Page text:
Returning to the town where I grew up after my mother's death seemed like a good idea at the time. When she was in the hospital in September, 2008, I was all "it's so beautiful here, the air is clean and the people are friendly, why did I leave?" After being back for two years, I TOTALLY remember why I couldn't wait to leave.
I miss the energy and anonimity of big cities. I miss the fast pace of urban life. I miss the option of refusing to return to a store when I get crappy service. When there's only one place in town to get something, then you pretty much HAVE to go there, crappy service or not. The other options are to order over the internet (and pay for shipping,) or drive a hundred and sixty miles round trip to the next, slightly larger, town (and pay for gas) neither of which is a great choice.
Having lived here for over thirty years, my mother had quite a history. She was a visible, active member of the community, ran for city council a couple of times, never failed to make her opinions known. It can be a nice thing, being known for your family, but sometimes you can just feel the judgment when someone finds out who your parent was. It can leave a bitter aftertaste. And did I mention seeing her ex-lovers? That can be rather embarassing, especially when some of them really have NO idea what's in good taste.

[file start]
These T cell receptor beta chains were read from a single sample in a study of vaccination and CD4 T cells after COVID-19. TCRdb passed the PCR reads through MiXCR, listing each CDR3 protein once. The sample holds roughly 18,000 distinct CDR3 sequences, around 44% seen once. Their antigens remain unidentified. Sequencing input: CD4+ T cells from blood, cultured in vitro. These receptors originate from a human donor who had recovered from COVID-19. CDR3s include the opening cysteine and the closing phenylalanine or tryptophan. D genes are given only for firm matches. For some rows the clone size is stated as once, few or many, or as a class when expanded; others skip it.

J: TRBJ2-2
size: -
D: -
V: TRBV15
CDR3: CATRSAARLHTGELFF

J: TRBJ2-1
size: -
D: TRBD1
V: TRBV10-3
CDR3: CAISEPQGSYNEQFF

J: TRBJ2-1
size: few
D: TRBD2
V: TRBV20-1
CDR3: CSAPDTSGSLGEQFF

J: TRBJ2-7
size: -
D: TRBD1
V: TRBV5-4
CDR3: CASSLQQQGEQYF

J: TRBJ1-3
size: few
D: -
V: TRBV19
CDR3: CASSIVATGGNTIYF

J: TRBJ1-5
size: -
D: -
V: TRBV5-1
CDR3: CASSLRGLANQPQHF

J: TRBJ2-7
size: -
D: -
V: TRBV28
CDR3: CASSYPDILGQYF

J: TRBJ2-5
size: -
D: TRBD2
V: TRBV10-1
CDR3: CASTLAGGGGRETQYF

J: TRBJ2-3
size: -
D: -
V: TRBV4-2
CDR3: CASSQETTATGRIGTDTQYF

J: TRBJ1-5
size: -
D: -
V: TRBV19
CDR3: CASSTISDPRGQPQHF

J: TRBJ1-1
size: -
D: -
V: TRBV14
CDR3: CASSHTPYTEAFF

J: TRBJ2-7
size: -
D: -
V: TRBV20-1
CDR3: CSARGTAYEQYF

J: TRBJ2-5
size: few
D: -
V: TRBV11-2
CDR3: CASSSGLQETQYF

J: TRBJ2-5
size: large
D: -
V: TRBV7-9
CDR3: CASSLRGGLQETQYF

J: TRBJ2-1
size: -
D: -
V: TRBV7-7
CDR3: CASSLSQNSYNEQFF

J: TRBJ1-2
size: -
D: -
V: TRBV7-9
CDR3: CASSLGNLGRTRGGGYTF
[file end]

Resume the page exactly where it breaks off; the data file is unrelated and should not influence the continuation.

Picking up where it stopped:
I like running into people I know, even though I've become quite masterful at the sweet-but-swift brush-off, since otherwise a fifteen minute trip to the store becomes a forty-five minute "Oh I haven't seen you in so long!" conversation. Being surrounded by people who've known you for years is great, except when it's not, when it's petty and spiteful and grudge-holding.
Small town life can be amusing. There was a letter to the editor in one of the local papers this week about the illegalities of shooting and butchering a neighbor's goat that happened to get loose. It was funny, but it also struck me as being so provincial and vaguely ridiculous.
I liked having my choice of first-run movies to see in a variety of luxe theaters, even if we rarely went. Ditto with other entertainment and dining options. Here, there is ONE theater that hasn't been updated since the 70's, showing two or three movies per week. Last time I saw a film on the big screen, I was distracted by the ratcheting of the projector and how cold the building was.
Maybe I'm being petty or short-sighted, maybe I'm spoiled or impatient, but 99% of the people I went to school with now live elsewhere. Some of them didn't go too far, a couple of really good friends live in Anchorage. Anchorage is a city, a small city, but a city nevertheless.